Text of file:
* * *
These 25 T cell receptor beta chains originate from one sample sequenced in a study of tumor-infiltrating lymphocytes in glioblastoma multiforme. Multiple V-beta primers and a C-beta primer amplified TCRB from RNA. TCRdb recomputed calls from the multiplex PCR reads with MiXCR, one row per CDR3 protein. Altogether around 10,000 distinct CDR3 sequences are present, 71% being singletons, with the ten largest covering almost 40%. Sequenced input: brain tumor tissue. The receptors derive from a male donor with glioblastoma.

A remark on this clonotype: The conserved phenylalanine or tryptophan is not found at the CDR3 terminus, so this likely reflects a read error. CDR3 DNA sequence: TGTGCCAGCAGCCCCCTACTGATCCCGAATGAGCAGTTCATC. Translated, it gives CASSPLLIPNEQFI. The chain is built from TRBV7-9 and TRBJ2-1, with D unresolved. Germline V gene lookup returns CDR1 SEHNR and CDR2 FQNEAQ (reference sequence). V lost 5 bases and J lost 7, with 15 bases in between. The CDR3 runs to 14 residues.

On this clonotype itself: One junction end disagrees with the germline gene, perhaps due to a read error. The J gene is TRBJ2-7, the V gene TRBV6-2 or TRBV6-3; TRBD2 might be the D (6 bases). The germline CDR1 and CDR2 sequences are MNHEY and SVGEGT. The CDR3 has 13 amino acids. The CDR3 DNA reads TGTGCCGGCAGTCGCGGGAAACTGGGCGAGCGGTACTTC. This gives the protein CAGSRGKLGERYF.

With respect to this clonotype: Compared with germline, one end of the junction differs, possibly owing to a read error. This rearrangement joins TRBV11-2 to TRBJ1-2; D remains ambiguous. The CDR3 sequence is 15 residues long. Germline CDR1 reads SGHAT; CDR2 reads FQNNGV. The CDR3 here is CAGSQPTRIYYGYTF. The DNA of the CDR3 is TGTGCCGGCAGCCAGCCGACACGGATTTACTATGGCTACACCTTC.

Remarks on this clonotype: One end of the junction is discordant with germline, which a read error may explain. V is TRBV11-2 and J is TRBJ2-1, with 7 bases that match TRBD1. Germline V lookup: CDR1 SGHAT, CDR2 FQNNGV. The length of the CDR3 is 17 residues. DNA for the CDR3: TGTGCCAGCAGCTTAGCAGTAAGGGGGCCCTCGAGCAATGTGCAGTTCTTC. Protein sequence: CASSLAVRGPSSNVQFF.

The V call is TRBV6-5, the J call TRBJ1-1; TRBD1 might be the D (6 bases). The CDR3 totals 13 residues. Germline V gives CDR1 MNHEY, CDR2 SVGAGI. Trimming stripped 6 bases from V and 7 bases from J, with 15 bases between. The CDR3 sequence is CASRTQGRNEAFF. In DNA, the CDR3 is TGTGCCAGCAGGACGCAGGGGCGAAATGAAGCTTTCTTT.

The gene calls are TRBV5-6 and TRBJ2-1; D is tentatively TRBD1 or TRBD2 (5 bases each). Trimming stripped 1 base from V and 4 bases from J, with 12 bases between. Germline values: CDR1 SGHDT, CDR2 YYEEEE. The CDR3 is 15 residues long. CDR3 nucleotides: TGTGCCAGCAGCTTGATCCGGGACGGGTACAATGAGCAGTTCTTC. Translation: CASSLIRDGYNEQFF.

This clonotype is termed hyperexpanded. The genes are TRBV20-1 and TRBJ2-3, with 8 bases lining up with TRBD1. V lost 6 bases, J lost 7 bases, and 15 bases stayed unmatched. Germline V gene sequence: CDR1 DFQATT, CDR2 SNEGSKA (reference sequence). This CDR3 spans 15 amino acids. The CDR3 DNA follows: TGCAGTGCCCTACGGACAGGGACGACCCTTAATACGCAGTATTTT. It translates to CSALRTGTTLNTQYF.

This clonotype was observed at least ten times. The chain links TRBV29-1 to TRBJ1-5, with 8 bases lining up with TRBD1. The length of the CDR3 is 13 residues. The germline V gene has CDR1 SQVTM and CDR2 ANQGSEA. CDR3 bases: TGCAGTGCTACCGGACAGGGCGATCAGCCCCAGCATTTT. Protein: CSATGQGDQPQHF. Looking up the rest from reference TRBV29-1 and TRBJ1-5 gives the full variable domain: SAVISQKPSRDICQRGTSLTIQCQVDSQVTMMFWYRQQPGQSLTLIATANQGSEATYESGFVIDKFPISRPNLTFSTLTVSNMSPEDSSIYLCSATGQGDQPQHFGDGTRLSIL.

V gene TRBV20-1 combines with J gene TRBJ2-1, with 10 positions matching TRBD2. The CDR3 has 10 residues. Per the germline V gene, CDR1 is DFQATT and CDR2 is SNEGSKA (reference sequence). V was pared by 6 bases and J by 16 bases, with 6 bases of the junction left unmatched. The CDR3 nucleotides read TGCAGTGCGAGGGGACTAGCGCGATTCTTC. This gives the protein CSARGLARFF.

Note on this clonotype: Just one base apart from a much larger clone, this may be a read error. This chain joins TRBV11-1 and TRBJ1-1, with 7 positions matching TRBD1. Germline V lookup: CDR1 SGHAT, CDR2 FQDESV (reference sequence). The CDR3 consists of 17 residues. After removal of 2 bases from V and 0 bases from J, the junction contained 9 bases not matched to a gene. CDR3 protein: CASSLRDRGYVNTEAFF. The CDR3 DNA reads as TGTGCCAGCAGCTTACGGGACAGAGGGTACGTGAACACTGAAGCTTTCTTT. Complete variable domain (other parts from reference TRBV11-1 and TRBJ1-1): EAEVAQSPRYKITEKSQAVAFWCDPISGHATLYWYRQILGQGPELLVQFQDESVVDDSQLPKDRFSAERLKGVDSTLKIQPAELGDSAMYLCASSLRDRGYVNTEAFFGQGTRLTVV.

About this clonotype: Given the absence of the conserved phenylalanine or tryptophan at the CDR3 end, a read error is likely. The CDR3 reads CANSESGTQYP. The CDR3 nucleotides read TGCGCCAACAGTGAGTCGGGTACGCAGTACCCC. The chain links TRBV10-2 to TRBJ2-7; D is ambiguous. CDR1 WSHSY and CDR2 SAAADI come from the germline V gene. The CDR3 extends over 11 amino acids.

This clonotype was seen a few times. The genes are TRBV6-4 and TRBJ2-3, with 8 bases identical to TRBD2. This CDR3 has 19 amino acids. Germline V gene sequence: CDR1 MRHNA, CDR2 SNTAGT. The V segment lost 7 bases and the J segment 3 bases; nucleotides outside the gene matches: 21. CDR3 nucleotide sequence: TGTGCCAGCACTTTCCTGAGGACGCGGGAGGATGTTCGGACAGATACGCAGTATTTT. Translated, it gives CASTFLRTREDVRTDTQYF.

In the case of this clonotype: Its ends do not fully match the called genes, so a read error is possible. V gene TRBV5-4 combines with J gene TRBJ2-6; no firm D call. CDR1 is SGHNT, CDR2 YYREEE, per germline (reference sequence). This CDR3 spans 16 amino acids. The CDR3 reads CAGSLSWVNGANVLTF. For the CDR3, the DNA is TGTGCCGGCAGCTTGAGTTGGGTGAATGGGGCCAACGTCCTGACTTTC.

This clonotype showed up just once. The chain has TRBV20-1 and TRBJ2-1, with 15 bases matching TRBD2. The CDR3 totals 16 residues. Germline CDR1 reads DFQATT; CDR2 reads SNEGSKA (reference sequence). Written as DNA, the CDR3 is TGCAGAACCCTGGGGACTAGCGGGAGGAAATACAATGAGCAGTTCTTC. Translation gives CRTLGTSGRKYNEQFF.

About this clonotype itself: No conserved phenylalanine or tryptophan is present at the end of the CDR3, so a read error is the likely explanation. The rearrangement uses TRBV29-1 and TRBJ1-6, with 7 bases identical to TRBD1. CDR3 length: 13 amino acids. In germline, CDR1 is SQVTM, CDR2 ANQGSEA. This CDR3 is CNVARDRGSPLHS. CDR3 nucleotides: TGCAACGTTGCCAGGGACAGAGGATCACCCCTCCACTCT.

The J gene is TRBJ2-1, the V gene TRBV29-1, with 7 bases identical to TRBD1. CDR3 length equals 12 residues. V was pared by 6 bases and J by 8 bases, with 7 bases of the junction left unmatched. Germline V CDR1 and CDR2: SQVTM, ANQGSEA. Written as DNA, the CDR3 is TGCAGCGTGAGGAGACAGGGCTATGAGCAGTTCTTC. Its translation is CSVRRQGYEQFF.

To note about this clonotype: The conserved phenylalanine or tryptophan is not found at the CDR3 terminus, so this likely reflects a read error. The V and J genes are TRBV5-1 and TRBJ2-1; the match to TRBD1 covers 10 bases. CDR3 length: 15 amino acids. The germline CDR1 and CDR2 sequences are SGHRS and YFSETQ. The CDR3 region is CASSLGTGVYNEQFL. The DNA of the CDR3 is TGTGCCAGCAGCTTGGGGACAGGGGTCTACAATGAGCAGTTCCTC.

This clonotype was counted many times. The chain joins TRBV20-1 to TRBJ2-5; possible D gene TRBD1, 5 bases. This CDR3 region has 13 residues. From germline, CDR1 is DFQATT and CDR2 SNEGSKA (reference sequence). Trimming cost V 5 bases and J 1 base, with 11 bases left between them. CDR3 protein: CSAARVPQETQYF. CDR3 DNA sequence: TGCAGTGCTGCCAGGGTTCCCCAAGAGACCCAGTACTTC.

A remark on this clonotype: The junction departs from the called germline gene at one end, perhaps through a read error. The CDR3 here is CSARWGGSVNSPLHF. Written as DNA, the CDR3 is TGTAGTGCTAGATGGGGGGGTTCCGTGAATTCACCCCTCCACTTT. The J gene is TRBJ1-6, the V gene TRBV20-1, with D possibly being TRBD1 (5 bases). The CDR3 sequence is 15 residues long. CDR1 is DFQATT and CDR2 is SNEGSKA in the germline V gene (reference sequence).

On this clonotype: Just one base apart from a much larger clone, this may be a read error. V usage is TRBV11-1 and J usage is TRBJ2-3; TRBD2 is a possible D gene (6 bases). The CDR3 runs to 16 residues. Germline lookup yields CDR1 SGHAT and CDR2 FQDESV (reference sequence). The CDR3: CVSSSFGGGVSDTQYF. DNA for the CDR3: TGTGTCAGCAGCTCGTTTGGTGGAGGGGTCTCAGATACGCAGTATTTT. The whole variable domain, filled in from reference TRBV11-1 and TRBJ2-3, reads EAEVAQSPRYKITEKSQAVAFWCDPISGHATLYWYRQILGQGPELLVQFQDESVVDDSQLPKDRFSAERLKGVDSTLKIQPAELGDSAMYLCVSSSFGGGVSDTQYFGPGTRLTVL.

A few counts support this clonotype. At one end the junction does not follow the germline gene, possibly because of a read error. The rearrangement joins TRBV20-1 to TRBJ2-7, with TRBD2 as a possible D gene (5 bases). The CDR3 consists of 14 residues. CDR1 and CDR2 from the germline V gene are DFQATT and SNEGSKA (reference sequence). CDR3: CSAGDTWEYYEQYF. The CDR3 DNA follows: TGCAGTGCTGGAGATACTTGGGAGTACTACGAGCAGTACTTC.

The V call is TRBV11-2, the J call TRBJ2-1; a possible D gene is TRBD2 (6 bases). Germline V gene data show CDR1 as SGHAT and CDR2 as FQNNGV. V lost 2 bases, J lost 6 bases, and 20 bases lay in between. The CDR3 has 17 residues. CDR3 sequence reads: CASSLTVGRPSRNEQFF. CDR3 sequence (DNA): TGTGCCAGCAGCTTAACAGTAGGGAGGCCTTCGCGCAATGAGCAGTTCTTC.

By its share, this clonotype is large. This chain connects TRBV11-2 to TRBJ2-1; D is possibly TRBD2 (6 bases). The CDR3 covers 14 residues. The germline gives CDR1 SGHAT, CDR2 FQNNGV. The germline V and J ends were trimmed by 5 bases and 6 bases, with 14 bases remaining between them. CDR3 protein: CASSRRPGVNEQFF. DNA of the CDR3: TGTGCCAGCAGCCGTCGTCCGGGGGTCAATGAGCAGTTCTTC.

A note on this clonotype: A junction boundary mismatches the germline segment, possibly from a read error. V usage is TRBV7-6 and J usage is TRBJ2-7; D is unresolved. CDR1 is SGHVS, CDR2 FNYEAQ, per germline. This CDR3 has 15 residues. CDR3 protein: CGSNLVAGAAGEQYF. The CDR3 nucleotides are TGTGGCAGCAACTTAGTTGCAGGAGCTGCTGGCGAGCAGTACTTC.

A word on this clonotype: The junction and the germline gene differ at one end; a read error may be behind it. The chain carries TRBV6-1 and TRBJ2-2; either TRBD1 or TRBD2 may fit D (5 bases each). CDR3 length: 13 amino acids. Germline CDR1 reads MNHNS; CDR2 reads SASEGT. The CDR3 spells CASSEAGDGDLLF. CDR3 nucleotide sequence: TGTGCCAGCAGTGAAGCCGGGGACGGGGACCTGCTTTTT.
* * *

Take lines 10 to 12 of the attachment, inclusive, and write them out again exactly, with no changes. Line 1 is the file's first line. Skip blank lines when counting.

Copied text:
V gene TRBV20-1 combines with J gene TRBJ2-1, with 10 positions matching TRBD2. The CDR3 has 10 residues. Per the germline V gene, CDR1 is DFQATT and CDR2 is SNEGSKA (reference sequence). V was pared by 6 bases and J by 16 bases, with 6 bases of the junction left unmatched. The CDR3 nucleotides read TGCAGTGCGAGGGGACTAGCGCGATTCTTC. This gives the protein CSARGLARFF.

Note on this clonotype: Just one base apart from a much larger clone, this may be a read error. This chain joins TRBV11-1 and TRBJ1-1, with 7 positions matching TRBD1. Germline V lookup: CDR1 SGHAT, CDR2 FQDESV (reference sequence). The CDR3 consists of 17 residues. After removal of 2 bases from V and 0 bases from J, the junction contained 9 bases not matched to a gene. CDR3 protein: CASSLRDRGYVNTEAFF. The CDR3 DNA reads as TGTGCCAGCAGCTTACGGGACAGAGGGTACGTGAACACTGAAGCTTTCTTT. Complete variable domain (other parts from reference TRBV11-1 and TRBJ1-1): EAEVAQSPRYKITEKSQAVAFWCDPISGHATLYWYRQILGQGPELLVQFQDESVVDDSQLPKDRFSAERLKGVDSTLKIQPAELGDSAMYLCASSLRDRGYVNTEAFFGQGTRLTVV.

About this clonotype: Given the absence of the conserved phenylalanine or tryptophan at the CDR3 end, a read error is likely. The CDR3 reads CANSESGTQYP. The CDR3 nucleotides read TGCGCCAACAGTGAGTCGGGTACGCAGTACCCC. The chain links TRBV10-2 to TRBJ2-7; D is ambiguous. CDR1 WSHSY and CDR2 SAAADI come from the germline V gene. The CDR3 extends over 11 amino acids.